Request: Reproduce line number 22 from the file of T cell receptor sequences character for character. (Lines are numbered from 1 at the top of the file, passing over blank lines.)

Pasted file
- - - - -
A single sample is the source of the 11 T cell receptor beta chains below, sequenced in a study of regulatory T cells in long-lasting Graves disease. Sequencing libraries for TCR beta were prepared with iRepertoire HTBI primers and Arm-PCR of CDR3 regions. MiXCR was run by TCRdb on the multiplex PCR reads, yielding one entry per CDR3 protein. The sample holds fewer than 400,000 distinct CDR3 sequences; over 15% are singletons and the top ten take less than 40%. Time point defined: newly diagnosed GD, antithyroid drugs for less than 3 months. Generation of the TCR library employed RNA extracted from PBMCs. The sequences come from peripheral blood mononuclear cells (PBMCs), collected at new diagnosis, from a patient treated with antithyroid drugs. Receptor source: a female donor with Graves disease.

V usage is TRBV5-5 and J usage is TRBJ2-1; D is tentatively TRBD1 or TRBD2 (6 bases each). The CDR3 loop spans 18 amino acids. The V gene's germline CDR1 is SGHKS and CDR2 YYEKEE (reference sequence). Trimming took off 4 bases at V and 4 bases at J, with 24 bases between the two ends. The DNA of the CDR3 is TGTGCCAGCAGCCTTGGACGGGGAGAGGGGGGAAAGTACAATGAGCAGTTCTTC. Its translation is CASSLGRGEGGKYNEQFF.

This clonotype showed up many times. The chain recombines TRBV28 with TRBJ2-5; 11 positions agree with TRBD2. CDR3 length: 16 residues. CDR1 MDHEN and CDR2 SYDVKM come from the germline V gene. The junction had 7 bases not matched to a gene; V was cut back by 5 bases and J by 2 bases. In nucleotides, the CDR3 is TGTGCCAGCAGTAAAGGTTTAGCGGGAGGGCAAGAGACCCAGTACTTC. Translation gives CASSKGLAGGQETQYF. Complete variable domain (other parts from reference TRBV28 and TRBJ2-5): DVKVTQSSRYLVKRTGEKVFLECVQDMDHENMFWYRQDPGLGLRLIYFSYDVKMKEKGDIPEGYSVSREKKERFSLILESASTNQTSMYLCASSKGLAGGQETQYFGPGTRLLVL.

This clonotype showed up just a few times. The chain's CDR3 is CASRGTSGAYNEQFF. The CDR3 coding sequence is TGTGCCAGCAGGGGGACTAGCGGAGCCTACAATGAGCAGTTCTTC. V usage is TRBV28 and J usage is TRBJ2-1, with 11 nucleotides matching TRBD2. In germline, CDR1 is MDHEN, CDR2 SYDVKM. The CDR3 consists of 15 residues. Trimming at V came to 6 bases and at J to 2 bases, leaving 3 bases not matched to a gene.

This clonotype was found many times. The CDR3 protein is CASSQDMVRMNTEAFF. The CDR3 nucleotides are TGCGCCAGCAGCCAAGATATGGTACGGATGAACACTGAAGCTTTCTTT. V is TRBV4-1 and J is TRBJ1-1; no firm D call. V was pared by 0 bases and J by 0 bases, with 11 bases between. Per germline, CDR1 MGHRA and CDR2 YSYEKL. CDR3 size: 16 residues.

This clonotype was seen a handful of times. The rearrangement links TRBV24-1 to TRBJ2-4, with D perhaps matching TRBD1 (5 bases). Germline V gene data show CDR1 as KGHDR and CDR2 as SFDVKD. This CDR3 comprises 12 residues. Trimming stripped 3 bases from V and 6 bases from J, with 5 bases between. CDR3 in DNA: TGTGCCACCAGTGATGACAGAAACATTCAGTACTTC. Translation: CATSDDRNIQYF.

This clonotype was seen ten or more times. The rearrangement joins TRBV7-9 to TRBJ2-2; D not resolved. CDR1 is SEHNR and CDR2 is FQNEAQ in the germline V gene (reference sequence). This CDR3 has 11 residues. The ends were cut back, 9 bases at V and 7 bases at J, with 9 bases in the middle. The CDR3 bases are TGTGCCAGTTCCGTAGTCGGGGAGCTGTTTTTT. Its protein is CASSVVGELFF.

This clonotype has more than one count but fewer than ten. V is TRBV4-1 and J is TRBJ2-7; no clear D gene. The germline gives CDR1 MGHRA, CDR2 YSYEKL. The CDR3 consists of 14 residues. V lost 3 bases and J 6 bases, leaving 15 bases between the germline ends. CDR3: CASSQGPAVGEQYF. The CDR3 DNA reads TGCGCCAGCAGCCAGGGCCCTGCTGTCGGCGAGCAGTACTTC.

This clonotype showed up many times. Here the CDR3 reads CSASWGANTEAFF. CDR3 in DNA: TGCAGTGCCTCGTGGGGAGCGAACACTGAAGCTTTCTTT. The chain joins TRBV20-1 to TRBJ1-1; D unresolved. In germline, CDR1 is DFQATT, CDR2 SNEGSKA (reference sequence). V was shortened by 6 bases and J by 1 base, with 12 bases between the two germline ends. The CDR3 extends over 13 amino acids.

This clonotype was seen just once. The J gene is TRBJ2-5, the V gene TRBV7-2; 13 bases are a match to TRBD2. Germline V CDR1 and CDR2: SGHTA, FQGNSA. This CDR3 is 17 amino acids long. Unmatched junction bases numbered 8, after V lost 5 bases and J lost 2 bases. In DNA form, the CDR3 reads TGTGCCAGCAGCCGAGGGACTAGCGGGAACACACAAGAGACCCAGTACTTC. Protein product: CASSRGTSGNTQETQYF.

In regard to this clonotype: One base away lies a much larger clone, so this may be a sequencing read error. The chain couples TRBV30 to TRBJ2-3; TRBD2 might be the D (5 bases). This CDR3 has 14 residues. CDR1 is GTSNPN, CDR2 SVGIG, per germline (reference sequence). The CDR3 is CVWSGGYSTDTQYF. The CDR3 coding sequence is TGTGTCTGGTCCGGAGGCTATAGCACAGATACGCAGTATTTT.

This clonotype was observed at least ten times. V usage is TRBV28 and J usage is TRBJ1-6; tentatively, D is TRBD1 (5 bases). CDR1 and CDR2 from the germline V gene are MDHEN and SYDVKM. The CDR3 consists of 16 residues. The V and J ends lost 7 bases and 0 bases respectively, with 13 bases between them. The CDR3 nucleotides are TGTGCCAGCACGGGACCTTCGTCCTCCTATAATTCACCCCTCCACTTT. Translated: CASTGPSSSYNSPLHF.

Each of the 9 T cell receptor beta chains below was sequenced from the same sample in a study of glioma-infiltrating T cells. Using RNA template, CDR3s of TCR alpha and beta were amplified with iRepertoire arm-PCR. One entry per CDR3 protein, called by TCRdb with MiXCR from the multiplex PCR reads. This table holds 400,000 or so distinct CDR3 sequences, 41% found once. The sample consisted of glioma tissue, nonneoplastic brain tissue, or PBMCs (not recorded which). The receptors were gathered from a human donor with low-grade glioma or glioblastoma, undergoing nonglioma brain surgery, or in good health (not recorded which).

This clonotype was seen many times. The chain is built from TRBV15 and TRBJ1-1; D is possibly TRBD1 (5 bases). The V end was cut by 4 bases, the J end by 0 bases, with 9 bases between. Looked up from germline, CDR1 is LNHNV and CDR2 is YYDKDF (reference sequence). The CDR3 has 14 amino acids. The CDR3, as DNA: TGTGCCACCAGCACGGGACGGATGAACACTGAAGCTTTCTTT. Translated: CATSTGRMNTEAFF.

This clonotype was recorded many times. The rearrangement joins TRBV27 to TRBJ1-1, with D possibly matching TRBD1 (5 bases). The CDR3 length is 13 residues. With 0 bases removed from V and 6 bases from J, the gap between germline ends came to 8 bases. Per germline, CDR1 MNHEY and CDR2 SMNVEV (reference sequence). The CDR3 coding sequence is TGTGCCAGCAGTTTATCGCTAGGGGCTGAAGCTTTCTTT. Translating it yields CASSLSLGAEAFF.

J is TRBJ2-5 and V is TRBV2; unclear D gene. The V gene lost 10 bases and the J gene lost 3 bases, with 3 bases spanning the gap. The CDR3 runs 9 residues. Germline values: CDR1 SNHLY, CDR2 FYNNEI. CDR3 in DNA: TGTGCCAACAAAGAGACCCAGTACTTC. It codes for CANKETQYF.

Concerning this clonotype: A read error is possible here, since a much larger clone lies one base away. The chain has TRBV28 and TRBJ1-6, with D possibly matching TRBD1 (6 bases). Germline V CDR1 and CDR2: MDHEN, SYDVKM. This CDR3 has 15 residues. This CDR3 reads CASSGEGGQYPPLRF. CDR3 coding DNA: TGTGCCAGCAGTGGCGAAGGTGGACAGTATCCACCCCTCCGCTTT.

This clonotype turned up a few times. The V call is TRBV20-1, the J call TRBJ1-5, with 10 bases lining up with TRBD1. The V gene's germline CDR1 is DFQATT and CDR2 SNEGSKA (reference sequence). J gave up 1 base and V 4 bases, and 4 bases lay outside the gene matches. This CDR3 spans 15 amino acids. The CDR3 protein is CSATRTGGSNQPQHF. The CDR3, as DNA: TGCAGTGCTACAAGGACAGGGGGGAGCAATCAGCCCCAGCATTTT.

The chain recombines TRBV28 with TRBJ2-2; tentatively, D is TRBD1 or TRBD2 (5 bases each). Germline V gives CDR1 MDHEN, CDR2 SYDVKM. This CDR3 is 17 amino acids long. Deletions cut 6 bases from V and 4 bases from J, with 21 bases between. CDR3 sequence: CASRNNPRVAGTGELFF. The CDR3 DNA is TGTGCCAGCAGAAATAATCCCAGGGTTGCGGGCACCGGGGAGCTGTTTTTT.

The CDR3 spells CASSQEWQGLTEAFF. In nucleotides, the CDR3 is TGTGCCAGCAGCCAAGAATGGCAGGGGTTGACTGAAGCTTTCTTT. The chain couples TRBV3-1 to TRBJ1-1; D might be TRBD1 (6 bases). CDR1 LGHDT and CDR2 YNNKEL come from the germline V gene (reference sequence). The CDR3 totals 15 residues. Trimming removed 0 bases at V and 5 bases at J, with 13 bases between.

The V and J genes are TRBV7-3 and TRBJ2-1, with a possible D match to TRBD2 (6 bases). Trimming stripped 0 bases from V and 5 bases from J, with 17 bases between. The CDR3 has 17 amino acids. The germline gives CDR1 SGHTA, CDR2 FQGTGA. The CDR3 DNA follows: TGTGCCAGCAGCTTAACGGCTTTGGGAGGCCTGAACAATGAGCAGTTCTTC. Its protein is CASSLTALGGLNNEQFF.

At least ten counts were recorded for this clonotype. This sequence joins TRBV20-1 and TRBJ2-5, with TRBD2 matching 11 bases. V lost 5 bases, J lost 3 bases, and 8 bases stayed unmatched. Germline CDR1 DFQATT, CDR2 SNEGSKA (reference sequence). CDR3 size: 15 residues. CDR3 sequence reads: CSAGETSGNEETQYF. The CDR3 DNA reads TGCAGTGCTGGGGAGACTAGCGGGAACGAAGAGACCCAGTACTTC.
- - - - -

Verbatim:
At least ten counts were recorded for this clonotype. This sequence joins TRBV20-1 and TRBJ2-5, with TRBD2 matching 11 bases. V lost 5 bases, J lost 3 bases, and 8 bases stayed unmatched. Germline CDR1 DFQATT, CDR2 SNEGSKA (reference sequence). CDR3 size: 15 residues. CDR3 sequence reads: CSAGETSGNEETQYF. The CDR3 DNA reads TGCAGTGCTGGGGAGACTAGCGGGAACGAAGAGACCCAGTACTTC.